Graffiti from centuries and even millennia ago can reveal the grievances, passions, games, and ordinary business dealings of regular people from the long-lost past. Pompeii might be the most famous spot to find such scrawls, but it’s not the only place where bygone messages have been found. Here are seven examples of graffiti from the ancient world.
1. “I VISITED AND I DID NOT LIKE ANYTHING EXCEPT THE SARCOPHAGUS!”
A Chinese teen visiting Egypt prompted outrage when he wrote his name on the wall of the 3500-year-old Luxor Temple in 2013. But he was hardly the first traveler to commit such an offense—there’s a long tradition of leaving “I was here” graffiti while visiting Egyptian ruins. One team of researchers recently counted over 1000 inscriptions inside the tomb of pharaoh Ramesses VI in the Valley of the Kings—many of which were from Romans who visited the site 2000 years ago. Their ancient declarations include familiar complaints of disappointed tourists: “I visited and I did not like anything except the sarcophagus!” and "I cannot read the hieroglyphs!"
2.“YOU LOVE IRIS, BUT SHE DOES NOT LOVE YOU.”
Pompeii has dominated the study of ancient graffiti, and for good reason. There are many inscriptions and painted messages that survive on the walls of this Roman city in southern Italy, which was famously buried in volcanic ash in 79 CE. And these examples often offer rich insight into the lives of the city’s residents. Behold the drama of a love triangle, apparently played out on the wall of a bar (not the one above) in taunting messages between two men named Severus and Successus:
“Successus, a weaver, loves the innkeeper’s slave girl named Iris. She, however, does not love him. Still, he begs her to have pity on him. His rival wrote this. Goodbye.”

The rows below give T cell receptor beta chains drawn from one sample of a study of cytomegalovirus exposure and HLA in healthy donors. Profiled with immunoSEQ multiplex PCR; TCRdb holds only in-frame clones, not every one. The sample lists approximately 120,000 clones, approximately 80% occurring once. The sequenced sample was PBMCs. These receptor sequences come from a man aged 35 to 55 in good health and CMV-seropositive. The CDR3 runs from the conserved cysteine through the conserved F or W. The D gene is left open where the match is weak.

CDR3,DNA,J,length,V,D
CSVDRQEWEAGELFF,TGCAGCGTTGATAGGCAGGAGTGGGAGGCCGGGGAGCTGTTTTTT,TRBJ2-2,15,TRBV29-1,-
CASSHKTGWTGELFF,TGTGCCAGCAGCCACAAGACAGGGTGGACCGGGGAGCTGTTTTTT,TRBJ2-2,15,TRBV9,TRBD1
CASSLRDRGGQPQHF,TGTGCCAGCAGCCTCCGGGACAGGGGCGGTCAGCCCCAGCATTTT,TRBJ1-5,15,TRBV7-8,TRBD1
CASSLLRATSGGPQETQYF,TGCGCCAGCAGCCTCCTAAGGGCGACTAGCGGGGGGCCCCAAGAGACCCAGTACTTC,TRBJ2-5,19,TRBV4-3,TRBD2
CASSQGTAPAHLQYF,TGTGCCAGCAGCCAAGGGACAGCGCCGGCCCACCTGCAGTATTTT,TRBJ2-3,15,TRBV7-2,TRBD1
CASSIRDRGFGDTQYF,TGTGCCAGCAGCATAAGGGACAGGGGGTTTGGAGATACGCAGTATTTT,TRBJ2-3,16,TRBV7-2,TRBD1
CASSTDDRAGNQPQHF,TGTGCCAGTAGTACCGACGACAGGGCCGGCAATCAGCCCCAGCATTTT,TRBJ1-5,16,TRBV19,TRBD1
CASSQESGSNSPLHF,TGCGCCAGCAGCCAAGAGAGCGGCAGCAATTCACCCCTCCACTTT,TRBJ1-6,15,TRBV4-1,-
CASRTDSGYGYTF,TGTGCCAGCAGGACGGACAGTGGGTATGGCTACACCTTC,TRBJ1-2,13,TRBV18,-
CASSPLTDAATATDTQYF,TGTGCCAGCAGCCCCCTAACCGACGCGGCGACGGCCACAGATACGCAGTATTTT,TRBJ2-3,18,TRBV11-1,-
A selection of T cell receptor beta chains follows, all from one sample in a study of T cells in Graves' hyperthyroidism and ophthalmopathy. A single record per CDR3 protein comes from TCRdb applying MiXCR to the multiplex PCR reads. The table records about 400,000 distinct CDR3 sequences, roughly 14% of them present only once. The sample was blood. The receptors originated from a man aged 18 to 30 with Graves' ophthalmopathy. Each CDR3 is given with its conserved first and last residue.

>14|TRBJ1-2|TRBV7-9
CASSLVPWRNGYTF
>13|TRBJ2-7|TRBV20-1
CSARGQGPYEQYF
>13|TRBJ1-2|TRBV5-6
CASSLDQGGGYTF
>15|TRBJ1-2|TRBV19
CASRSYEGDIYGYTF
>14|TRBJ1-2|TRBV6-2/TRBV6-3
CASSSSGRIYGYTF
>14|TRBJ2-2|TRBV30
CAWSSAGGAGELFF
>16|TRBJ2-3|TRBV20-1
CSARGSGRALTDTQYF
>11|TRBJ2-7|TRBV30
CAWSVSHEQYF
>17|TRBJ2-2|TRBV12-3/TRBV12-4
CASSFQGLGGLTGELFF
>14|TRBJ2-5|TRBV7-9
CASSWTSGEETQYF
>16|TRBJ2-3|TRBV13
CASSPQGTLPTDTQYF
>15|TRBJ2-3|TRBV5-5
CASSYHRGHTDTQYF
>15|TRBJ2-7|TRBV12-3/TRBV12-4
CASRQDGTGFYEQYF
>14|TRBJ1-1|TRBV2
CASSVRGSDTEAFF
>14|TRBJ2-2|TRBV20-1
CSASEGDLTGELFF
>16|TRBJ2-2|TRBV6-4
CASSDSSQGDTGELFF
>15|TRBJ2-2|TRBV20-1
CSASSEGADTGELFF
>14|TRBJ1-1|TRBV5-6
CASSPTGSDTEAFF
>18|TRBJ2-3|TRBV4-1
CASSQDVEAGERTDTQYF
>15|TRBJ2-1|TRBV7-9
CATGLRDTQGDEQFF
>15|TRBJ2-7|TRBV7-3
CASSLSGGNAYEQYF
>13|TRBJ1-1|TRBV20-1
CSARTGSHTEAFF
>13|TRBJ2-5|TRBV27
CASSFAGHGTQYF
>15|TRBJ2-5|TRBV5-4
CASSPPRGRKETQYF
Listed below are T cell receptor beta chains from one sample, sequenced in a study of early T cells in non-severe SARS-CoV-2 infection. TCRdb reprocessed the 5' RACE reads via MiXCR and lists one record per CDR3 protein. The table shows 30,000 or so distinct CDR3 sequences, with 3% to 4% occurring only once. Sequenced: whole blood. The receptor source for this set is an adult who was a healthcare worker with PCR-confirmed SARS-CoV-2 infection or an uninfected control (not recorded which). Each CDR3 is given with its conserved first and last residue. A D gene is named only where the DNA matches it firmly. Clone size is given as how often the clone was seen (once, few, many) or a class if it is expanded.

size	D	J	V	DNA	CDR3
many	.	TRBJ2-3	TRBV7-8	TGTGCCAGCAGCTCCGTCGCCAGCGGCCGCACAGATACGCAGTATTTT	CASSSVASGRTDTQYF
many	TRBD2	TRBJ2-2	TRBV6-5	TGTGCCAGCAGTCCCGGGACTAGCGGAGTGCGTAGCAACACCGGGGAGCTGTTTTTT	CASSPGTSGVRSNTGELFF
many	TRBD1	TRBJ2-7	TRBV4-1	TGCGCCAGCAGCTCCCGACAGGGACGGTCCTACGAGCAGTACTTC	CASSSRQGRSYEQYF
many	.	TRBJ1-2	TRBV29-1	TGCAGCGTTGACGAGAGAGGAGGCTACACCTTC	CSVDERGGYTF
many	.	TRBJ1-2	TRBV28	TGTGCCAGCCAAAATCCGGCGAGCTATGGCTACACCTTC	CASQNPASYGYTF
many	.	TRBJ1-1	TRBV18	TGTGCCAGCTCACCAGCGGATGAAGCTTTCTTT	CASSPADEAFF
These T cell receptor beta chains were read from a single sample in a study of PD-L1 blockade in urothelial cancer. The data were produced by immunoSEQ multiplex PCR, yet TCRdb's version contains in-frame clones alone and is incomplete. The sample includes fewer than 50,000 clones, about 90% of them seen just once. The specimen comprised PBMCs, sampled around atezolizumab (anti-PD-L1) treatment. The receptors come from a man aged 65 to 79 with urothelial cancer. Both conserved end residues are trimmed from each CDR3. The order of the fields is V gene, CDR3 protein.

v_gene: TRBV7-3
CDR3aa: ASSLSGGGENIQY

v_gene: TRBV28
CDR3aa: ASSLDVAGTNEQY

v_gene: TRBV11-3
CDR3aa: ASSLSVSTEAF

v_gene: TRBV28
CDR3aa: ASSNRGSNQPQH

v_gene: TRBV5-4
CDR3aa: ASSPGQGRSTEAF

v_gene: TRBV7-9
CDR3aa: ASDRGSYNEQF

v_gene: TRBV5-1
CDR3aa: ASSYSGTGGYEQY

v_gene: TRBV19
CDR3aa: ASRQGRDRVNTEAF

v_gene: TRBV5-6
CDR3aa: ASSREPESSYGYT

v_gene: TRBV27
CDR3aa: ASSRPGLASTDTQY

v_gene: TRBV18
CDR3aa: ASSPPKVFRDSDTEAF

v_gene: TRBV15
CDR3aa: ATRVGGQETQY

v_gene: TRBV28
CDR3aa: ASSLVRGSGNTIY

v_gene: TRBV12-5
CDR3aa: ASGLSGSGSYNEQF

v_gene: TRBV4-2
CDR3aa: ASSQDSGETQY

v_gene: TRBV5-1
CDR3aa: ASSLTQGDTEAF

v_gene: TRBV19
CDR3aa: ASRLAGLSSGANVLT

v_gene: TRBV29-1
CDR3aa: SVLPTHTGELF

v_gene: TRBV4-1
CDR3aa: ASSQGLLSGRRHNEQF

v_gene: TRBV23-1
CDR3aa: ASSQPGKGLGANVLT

(Reply by Successus) “Envious one, why do you get in the way. Submit to a handsomer man and one who is being treated very wrongly and good looking.”
(Reply by Severus) “I have spoken. I have written all there is to say. You love Iris, but she does not love you.”
3. “NIKASITIMOS WAS HERE MOUNTING TIMIONA."
Declarations of love and boasts of sexual conquest are not just the domain of modern bathroom-wall graffiti. Plenty of examples of such messages can be found in the ancient world. Erotic graffiti recently identified at the Greek island of Astypalaia documents a 2500-year-old tryst between two men: “Nikasitimos was here mounting Timiona." The general secretary at the Greek Epigraphic Society, Angelos Matthaiou, told The Guardian: "Whoever wrote the erotic inscription referring to Timiona was very well trained in writing. The letters have been very skillfully inscribed on the face of the rock, evidence that it was not just philosophers, scholars and historians who were trained in the art of writing but ordinary people living on islands too."
4. A MENAGERIE OF WILD ANIMALS
Crocodiles, elephants, rhinoceroses, baboons, and dogs are among the wild animals inscribed on the blocks of a labyrinth-like complex known as the Great Enclosure of Musawwarat es-Sufra. This monument, in modern-day Sudan, was part of the Kingdom of Kush when the drawings were made more than 2000 years ago. Some of the animals also include religious iconography, such as a lion with wings and crown said to represent the deity Apedemak. Archaeologists don't know the function of many of the rooms in the complex, but some have used the graffiti to support their theories about the purposes of different sections. They've proposed interpretations ranging from animal trading stations and elephant training grounds to a holding pen for prey that could be “hunted” by royals who needed to prove their abilities.
5. THE “DRUNKS OF MENKAURE” VS. THE “FRIENDS OF KHUFU GANG.”
The tens of thousands of laborers who built the pyramids in Egypt were divided into gangs of workers—and they took credit for their efforts. Archaeologists who study the pyramids have found inscriptions such as “Drunks of Menkaure” and “Friends of Khufu Gang” (Menkaure and Khufu being pyramid-building Egyptian kings) on bricks at the monuments of Giza. On some monuments, there's graffiti from one gang on one side of the monument, and graffiti from what archeologists think is a competing gang on the other.
6. A WORD SQUARE